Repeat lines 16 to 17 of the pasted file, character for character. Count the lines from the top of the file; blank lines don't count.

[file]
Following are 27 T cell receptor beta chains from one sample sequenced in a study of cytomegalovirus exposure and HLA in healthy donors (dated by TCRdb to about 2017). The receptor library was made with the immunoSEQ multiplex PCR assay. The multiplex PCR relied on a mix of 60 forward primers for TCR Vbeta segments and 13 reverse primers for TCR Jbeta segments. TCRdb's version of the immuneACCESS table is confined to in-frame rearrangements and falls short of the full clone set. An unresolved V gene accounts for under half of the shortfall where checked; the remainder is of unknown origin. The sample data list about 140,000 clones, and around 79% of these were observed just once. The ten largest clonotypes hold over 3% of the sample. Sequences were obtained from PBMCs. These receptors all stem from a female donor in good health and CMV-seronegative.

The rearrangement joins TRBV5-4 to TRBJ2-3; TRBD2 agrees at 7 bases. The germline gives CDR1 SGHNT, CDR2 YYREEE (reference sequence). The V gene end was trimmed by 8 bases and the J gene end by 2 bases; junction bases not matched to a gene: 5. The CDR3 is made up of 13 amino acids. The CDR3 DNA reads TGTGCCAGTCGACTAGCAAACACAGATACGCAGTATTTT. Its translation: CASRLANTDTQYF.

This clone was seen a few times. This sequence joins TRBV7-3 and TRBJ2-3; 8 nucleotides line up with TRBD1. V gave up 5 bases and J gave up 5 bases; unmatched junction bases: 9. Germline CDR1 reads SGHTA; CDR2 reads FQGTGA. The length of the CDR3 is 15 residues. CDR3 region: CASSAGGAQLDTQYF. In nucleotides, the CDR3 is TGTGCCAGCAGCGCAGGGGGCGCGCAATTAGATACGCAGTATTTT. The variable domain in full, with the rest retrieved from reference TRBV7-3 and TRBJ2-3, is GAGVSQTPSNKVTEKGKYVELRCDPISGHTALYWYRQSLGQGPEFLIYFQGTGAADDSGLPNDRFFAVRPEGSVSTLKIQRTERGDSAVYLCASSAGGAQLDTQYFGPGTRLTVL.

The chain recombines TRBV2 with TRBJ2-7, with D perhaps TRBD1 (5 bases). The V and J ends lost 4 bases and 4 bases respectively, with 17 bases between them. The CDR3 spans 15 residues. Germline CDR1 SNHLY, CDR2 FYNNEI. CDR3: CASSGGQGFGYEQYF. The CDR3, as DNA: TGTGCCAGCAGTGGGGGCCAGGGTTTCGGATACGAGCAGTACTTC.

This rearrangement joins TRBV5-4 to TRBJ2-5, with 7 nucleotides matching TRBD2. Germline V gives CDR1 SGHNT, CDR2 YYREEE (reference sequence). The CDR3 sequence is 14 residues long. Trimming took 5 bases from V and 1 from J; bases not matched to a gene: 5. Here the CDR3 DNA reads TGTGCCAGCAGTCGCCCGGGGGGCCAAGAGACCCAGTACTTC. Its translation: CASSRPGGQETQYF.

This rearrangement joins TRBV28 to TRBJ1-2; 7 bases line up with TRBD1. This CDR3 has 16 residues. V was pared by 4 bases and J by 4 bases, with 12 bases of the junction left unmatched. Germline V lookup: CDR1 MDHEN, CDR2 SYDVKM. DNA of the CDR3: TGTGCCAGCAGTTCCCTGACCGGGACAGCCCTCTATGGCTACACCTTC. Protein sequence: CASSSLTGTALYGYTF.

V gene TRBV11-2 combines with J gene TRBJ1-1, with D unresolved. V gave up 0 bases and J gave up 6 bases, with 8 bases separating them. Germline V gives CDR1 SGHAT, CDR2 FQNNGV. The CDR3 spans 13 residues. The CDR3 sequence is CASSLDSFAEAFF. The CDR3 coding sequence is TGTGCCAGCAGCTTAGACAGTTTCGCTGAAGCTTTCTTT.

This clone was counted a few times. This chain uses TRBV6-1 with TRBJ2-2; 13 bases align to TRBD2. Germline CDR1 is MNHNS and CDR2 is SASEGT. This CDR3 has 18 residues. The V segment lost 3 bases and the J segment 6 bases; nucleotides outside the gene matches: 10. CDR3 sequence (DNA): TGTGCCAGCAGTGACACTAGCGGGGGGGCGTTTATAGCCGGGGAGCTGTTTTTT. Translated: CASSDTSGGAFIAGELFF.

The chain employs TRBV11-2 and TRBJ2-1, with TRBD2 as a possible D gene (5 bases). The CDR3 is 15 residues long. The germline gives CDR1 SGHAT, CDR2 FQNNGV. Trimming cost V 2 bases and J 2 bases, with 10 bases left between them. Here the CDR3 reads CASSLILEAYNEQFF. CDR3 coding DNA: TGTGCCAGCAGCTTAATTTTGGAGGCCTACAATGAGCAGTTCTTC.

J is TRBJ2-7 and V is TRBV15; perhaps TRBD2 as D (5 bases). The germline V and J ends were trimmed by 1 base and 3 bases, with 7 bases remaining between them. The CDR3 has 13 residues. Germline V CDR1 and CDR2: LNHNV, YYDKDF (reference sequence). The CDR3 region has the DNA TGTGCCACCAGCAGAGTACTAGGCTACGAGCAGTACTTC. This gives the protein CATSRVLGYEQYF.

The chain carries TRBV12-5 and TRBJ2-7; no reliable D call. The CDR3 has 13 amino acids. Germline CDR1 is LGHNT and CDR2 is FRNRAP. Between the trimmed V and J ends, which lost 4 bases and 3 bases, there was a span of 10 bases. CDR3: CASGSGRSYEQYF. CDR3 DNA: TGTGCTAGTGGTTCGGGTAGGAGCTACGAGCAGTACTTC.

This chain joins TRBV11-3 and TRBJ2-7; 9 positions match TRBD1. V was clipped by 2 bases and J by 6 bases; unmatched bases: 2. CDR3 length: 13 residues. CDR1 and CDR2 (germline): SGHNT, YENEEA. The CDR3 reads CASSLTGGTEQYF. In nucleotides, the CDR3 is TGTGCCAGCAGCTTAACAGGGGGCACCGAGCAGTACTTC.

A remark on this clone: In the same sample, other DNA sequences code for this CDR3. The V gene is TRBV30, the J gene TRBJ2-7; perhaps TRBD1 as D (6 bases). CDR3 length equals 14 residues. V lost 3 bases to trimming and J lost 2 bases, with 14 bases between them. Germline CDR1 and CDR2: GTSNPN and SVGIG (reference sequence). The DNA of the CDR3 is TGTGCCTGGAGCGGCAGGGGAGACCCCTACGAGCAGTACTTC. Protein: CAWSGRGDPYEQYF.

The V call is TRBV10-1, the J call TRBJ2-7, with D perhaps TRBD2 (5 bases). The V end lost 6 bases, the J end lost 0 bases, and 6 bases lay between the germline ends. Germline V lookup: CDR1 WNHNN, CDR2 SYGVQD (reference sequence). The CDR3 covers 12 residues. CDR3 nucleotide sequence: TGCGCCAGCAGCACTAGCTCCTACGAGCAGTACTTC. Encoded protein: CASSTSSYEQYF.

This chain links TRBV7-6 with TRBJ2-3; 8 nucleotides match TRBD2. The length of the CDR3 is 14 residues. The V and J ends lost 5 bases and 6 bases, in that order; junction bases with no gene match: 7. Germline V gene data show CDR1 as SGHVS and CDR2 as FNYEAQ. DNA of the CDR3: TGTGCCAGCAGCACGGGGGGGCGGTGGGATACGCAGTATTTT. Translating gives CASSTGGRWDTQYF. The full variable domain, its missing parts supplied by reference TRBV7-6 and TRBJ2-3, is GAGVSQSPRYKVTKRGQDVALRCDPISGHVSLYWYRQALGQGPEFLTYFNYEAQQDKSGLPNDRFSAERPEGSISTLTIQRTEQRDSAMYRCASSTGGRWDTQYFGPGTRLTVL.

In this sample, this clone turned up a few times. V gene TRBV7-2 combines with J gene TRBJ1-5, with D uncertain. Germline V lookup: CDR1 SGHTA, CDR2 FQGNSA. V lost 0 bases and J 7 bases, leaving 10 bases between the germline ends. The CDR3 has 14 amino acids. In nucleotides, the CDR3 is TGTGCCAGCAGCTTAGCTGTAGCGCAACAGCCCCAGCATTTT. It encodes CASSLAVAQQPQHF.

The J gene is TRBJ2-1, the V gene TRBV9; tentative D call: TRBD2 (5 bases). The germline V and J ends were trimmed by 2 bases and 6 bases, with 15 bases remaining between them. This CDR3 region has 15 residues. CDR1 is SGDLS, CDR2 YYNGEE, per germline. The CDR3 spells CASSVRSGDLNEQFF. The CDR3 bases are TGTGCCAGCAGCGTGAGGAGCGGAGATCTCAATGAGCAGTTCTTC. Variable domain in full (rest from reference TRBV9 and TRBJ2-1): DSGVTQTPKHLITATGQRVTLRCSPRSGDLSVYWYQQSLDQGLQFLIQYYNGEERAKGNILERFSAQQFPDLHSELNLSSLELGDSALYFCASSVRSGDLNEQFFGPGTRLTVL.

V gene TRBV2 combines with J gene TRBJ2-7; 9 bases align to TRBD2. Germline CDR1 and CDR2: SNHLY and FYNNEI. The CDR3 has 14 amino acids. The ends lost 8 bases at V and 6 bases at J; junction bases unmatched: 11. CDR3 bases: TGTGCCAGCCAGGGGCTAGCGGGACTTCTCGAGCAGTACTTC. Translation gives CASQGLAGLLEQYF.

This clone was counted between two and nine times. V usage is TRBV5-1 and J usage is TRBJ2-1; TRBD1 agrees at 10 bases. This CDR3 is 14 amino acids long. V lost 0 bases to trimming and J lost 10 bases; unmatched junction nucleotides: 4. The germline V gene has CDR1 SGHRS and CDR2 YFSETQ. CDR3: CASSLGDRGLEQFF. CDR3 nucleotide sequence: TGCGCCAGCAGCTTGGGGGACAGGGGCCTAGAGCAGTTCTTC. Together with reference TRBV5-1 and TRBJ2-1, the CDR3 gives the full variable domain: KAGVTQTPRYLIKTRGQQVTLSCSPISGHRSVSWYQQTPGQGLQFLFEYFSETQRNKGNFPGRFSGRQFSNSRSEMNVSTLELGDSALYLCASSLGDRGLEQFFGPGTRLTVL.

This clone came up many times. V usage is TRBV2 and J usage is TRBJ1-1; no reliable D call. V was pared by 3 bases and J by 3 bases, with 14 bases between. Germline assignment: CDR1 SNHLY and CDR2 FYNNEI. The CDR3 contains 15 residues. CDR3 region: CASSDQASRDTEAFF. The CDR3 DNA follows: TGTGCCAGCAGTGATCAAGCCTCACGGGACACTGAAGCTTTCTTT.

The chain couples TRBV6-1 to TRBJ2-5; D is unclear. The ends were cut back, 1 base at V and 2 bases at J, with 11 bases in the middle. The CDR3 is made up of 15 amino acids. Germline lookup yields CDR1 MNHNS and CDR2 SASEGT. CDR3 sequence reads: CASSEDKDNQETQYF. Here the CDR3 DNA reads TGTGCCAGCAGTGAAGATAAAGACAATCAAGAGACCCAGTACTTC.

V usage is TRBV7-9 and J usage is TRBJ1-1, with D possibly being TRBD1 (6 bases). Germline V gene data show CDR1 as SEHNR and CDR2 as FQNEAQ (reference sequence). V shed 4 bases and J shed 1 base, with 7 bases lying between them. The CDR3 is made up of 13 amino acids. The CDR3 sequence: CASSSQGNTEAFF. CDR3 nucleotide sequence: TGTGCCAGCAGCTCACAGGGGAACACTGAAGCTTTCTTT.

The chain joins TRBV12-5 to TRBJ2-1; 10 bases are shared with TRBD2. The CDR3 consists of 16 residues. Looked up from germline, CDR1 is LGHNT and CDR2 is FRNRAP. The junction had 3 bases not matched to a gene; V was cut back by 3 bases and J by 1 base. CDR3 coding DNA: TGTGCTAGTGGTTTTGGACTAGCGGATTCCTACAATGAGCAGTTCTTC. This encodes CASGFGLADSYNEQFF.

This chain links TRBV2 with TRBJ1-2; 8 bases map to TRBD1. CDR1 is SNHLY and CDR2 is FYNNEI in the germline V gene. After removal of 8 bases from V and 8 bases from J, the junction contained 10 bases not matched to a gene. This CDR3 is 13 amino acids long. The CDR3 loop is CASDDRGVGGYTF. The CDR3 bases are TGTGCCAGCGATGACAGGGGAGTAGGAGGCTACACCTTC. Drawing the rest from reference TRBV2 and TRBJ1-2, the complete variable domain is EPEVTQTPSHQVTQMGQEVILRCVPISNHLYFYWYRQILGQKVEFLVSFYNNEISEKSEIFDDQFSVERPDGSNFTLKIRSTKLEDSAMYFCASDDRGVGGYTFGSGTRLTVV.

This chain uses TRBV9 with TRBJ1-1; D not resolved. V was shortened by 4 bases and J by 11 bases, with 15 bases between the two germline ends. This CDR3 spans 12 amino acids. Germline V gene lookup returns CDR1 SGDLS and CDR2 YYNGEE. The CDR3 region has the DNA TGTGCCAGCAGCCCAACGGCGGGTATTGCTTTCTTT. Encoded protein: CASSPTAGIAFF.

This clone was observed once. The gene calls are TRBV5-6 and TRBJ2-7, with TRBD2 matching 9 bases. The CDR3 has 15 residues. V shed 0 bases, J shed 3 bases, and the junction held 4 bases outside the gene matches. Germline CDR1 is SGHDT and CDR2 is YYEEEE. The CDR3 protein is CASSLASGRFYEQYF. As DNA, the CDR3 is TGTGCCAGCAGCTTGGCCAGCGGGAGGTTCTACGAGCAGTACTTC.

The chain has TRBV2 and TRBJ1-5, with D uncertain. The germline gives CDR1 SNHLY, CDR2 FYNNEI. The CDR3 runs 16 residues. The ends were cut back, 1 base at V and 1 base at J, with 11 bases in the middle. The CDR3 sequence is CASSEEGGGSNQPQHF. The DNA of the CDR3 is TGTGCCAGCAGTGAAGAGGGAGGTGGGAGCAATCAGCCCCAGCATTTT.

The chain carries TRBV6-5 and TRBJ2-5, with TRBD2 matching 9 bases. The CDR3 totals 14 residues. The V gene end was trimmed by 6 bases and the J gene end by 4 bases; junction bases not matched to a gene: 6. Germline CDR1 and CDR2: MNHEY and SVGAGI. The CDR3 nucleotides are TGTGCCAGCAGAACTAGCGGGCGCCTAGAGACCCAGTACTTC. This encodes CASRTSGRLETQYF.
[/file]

In this sample, this clone turned up a few times. V gene TRBV7-2 combines with J gene TRBJ1-5, with D uncertain. Germline V lookup: CDR1 SGHTA, CDR2 FQGNSA. V lost 0 bases and J 7 bases, leaving 10 bases between the germline ends. The CDR3 has 14 amino acids. In nucleotides, the CDR3 is TGTGCCAGCAGCTTAGCTGTAGCGCAACAGCCCCAGCATTTT. It encodes CASSLAVAQQPQHF.

The J gene is TRBJ2-1, the V gene TRBV9; tentative D call: TRBD2 (5 bases). The germline V and J ends were trimmed by 2 bases and 6 bases, with 15 bases remaining between them. This CDR3 region has 15 residues. CDR1 is SGDLS, CDR2 YYNGEE, per germline. The CDR3 spells CASSVRSGDLNEQFF. The CDR3 bases are TGTGCCAGCAGCGTGAGGAGCGGAGATCTCAATGAGCAGTTCTTC. Variable domain in full (rest from reference TRBV9 and TRBJ2-1): DSGVTQTPKHLITATGQRVTLRCSPRSGDLSVYWYQQSLDQGLQFLIQYYNGEERAKGNILERFSAQQFPDLHSELNLSSLELGDSALYFCASSVRSGDLNEQFFGPGTRLTVL.